May 29, 2020

#LONGREAD: The Classroom Origins of Toxic Masculinity

— Read on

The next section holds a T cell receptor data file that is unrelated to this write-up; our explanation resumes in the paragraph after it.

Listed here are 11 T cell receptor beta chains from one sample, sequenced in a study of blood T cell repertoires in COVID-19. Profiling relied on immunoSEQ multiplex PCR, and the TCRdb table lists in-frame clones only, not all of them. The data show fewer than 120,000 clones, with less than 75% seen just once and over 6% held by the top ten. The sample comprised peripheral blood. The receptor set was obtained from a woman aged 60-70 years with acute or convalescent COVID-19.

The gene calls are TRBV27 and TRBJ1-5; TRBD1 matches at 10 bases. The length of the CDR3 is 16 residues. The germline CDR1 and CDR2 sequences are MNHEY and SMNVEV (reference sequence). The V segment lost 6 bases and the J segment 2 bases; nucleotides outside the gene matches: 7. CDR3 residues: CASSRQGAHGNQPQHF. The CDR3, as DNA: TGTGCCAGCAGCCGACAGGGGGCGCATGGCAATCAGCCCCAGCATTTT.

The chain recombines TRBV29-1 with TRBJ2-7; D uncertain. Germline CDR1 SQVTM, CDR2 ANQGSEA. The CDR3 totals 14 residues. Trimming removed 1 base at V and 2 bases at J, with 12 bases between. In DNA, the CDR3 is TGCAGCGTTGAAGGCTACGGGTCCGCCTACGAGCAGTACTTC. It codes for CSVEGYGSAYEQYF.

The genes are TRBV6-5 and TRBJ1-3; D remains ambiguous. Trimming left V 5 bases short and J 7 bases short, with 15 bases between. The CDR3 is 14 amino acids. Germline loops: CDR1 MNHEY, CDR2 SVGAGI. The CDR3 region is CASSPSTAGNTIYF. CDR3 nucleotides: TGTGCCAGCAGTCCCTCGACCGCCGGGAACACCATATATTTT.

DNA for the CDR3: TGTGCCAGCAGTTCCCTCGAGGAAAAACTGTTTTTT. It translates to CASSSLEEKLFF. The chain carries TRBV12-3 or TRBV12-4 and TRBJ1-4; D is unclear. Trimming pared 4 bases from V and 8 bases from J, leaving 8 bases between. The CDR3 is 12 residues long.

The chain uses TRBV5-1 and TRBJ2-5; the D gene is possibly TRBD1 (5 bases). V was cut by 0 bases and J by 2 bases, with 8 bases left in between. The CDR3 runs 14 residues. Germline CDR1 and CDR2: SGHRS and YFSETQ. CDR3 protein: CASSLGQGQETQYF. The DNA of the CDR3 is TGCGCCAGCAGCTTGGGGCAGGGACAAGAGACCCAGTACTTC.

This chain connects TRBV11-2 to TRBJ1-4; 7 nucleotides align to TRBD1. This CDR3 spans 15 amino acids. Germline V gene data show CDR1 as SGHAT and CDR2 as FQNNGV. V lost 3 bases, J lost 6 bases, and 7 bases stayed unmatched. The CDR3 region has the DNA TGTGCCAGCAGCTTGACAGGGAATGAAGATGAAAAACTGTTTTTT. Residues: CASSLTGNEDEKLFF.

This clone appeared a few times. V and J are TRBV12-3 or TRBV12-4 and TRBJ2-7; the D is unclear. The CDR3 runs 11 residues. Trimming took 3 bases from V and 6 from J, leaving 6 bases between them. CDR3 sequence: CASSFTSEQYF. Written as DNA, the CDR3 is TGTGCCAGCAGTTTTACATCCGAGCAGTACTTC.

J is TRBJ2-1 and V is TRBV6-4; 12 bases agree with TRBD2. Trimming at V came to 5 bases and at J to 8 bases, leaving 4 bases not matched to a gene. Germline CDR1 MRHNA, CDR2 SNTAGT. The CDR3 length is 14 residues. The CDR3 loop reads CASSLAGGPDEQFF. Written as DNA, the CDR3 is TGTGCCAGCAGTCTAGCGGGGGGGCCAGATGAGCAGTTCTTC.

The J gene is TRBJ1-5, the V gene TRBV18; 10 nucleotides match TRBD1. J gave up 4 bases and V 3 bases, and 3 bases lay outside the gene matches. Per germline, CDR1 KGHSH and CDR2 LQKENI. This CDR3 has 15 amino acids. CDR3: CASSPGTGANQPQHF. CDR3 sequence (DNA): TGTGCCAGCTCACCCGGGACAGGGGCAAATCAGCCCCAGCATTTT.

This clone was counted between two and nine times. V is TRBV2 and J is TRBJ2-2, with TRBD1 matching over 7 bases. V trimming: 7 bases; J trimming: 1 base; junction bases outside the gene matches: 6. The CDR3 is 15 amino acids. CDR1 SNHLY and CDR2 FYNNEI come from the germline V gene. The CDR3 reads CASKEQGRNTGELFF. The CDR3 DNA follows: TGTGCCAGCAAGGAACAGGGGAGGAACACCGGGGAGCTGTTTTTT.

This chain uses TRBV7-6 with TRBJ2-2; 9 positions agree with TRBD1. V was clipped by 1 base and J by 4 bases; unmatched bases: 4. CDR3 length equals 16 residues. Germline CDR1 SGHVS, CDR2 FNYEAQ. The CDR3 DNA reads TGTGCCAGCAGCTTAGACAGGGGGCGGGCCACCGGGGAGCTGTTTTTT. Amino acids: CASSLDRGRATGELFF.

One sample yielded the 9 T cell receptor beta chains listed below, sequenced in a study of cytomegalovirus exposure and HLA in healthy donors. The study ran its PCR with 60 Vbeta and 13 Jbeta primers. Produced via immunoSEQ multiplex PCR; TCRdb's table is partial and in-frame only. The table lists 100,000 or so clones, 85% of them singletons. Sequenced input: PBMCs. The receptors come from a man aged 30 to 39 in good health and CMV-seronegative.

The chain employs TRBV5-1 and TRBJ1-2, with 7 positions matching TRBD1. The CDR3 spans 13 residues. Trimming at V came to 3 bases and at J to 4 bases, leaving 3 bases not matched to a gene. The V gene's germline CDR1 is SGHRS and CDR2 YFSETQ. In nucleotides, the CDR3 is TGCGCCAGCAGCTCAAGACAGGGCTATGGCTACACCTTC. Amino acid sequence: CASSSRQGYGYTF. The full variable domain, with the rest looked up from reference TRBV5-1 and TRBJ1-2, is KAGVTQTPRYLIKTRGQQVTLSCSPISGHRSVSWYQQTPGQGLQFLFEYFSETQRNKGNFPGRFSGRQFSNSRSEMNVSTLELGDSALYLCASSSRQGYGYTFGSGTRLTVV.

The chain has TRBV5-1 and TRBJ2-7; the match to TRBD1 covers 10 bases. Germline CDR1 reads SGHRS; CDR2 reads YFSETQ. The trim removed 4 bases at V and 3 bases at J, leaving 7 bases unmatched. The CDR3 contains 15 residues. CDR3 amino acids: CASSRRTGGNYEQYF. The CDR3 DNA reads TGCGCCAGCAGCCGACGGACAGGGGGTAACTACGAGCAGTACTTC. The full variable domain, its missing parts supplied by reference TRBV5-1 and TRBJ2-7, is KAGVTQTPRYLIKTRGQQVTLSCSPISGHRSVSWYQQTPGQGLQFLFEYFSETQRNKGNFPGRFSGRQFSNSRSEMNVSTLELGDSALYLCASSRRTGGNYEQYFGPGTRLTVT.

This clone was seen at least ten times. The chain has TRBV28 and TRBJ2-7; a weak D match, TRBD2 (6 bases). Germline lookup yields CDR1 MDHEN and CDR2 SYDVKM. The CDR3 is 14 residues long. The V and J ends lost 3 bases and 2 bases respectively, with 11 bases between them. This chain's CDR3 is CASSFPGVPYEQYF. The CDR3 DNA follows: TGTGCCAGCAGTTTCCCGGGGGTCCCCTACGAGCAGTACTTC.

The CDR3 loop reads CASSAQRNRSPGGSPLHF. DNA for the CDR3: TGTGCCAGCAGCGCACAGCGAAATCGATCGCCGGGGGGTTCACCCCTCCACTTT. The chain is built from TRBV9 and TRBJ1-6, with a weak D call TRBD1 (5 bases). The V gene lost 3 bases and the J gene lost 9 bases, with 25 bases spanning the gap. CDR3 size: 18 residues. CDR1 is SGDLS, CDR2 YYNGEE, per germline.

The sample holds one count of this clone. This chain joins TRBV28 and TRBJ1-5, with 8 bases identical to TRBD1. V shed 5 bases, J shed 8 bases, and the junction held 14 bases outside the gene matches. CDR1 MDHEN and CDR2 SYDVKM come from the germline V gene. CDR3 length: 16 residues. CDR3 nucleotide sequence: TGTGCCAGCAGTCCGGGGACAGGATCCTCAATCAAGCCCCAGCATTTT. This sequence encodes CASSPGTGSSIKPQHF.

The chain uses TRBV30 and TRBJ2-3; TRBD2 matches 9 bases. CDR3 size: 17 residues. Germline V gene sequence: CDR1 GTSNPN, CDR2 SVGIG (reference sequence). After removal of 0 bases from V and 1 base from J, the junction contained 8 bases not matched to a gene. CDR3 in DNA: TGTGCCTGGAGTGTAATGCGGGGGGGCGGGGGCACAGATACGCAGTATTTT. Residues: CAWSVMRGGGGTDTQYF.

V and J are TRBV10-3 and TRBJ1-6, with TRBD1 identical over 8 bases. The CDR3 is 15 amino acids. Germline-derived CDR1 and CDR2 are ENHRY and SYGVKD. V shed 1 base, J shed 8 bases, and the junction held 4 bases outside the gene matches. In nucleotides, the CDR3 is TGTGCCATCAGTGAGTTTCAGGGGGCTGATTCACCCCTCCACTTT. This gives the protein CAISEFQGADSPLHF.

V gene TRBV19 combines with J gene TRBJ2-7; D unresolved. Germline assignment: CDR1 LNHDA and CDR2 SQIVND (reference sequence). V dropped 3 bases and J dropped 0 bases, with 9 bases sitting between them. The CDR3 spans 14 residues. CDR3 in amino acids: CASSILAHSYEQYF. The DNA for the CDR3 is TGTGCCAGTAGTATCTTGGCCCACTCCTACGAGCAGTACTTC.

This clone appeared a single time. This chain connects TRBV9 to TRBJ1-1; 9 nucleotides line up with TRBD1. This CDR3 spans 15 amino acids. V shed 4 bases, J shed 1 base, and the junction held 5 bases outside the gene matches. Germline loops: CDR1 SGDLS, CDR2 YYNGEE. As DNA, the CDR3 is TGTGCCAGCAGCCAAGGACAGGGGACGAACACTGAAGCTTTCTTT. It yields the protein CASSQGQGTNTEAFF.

This is the reason Gillette’s latest ad shows, among other aggressive male behaviors, a group of boys chasing another, and asks, “Is this the best a man can get?” Men who thought the ad was portraying them — yikes — believed they were being made to feel toxic just for existing. They responded with the hashtag #gilletteboycott and dumped Gillette’s products en masse. A week after the ad went up, Toronto writer Audra Williams posted a vintage image of Kris Kristofferson comforting Sinead O’Connor on stage at Madison Square Garden in 1992. It was two weeks after she had ripped up a picture of the pope on Saturday Night Live to protest abuse in the Catholic Church, and the audience would not quiet down. Kristofferson had been tasked with removing the 25-year-old singer from the stage, but instead he held her until she was ready to perform. “The recent Gillette ad has started/furthered a lot of conversations about what alternatives to toxic masculinity look like,” Williams tweeted. “This is it.”

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